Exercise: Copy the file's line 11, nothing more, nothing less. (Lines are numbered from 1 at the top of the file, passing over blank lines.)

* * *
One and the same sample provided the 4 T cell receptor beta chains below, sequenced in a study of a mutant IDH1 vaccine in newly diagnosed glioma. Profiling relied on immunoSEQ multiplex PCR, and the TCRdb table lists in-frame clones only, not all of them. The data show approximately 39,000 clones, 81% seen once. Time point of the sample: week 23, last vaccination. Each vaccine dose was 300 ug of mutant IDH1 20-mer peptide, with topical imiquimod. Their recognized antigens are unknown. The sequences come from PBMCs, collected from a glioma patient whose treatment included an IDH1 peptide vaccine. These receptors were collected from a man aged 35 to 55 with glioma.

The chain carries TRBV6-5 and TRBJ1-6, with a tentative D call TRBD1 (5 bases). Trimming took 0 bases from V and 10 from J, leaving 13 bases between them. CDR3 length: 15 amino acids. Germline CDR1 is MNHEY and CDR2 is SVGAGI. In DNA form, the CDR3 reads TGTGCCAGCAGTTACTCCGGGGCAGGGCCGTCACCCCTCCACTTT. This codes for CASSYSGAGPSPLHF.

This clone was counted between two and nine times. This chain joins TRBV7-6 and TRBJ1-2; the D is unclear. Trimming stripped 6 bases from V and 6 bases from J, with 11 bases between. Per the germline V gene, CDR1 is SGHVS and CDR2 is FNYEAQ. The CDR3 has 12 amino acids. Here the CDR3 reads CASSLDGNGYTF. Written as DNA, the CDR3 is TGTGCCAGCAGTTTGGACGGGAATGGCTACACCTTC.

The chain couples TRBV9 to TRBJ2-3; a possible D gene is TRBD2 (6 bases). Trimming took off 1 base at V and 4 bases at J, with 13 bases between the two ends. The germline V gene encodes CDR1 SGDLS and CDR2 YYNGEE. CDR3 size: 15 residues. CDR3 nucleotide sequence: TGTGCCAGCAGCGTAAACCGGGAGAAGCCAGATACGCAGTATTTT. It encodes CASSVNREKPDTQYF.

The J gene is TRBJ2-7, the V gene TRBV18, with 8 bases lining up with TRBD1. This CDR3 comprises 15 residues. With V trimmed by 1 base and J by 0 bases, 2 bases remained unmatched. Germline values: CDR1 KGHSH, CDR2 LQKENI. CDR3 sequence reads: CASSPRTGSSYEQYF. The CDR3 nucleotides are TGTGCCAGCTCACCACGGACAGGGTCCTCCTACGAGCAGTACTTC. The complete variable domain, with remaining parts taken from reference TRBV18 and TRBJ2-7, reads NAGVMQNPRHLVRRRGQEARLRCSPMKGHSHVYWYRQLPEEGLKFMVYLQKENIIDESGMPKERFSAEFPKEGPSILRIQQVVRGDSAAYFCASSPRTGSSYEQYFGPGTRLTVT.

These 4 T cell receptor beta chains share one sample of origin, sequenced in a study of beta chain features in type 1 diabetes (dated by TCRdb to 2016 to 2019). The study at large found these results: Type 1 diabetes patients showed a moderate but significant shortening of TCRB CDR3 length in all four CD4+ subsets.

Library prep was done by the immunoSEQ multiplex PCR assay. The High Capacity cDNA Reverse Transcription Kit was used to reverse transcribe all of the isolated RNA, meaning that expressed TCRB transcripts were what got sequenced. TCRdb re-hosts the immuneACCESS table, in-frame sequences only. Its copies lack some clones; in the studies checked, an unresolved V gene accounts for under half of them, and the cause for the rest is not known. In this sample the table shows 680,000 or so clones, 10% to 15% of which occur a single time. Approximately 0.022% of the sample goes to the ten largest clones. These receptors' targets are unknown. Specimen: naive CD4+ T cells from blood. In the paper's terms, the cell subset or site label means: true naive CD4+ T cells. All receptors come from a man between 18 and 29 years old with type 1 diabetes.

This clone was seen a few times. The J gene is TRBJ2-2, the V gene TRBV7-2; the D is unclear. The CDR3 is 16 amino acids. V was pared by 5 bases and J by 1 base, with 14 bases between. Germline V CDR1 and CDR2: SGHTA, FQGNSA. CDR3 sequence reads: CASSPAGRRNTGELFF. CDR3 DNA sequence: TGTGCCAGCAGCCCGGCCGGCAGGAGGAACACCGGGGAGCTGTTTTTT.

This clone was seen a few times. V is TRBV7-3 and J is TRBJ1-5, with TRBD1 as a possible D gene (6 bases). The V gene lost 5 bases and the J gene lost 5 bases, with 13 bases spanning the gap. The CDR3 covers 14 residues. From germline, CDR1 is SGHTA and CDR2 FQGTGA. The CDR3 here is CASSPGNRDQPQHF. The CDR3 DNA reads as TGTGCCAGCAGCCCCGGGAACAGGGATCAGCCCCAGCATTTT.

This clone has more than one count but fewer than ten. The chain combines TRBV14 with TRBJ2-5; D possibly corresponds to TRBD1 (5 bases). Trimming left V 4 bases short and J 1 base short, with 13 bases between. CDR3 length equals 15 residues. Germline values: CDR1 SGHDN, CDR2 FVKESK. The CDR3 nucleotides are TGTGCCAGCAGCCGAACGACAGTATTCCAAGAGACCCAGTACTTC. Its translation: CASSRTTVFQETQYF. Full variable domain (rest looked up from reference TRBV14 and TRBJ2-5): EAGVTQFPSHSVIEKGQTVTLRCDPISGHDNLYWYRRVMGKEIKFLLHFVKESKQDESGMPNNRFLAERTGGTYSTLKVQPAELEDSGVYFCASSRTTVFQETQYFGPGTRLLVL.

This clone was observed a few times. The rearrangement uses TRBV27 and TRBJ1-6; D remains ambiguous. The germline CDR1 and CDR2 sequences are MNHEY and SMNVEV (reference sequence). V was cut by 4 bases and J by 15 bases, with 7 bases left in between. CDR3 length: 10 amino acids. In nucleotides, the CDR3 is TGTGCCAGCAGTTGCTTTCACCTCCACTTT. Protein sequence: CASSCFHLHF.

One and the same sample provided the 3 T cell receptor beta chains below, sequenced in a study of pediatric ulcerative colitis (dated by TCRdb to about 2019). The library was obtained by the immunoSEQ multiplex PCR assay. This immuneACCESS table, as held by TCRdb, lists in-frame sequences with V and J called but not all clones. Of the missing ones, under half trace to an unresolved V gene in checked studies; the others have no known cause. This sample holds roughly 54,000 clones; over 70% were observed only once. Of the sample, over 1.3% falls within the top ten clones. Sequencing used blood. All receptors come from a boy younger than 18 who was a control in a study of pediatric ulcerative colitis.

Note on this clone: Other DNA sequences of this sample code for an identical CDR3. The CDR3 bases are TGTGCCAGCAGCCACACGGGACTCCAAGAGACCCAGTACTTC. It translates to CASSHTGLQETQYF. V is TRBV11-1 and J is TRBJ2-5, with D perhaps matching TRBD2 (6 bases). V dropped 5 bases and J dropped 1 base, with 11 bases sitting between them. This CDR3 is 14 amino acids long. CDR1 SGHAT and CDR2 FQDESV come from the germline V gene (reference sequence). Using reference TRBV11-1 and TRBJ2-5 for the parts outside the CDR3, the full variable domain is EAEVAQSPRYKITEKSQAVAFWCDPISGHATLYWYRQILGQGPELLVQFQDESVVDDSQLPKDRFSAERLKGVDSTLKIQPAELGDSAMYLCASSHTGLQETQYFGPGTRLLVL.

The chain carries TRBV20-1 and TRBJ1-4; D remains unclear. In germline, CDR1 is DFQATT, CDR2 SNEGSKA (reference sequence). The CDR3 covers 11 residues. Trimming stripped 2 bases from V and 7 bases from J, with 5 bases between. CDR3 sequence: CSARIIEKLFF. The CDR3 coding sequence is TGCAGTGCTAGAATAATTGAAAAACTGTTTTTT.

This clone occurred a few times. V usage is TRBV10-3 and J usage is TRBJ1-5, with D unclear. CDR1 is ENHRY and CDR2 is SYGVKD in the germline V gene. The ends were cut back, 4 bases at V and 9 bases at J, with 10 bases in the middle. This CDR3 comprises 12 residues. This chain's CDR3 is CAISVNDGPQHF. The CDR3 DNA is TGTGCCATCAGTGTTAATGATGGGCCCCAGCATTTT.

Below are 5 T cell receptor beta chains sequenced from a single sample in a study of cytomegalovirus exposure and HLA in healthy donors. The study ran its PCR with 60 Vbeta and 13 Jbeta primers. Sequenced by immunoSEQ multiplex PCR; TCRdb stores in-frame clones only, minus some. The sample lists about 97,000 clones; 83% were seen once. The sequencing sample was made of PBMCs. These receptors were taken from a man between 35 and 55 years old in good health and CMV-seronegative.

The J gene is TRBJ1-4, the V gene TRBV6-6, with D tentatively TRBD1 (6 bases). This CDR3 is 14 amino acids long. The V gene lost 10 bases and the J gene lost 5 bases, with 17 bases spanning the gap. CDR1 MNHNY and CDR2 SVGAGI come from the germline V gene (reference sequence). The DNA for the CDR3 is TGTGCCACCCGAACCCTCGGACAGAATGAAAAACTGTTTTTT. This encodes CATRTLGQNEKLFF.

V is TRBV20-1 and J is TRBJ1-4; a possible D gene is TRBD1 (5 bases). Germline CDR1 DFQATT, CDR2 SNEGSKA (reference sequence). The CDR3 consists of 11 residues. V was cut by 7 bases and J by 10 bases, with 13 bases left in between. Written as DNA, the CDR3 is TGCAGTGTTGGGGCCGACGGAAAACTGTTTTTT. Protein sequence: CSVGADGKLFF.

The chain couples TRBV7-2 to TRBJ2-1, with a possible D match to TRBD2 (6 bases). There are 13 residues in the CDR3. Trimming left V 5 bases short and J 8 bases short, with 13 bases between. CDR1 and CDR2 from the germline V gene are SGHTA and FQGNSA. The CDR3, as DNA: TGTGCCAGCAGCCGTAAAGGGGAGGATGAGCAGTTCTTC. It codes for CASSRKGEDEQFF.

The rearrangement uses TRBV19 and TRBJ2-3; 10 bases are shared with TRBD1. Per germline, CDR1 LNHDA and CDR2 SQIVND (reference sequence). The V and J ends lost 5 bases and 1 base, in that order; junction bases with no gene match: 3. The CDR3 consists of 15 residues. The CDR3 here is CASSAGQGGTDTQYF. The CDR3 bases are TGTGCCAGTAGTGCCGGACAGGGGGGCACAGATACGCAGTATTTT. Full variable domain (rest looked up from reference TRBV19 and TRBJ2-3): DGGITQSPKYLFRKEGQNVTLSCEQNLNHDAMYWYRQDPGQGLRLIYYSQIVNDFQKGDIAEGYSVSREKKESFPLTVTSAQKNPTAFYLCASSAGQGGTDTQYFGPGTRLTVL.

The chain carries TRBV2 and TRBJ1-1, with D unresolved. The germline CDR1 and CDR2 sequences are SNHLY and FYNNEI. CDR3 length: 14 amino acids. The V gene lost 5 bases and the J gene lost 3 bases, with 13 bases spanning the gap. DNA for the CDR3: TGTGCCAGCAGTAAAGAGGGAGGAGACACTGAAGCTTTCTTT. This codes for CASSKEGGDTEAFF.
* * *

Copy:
This clone was observed a few times. The rearrangement uses TRBV27 and TRBJ1-6; D remains ambiguous. The germline CDR1 and CDR2 sequences are MNHEY and SMNVEV (reference sequence). V was cut by 4 bases and J by 15 bases, with 7 bases left in between. CDR3 length: 10 amino acids. In nucleotides, the CDR3 is TGTGCCAGCAGTTGCTTTCACCTCCACTTT. Protein sequence: CASSCFHLHF.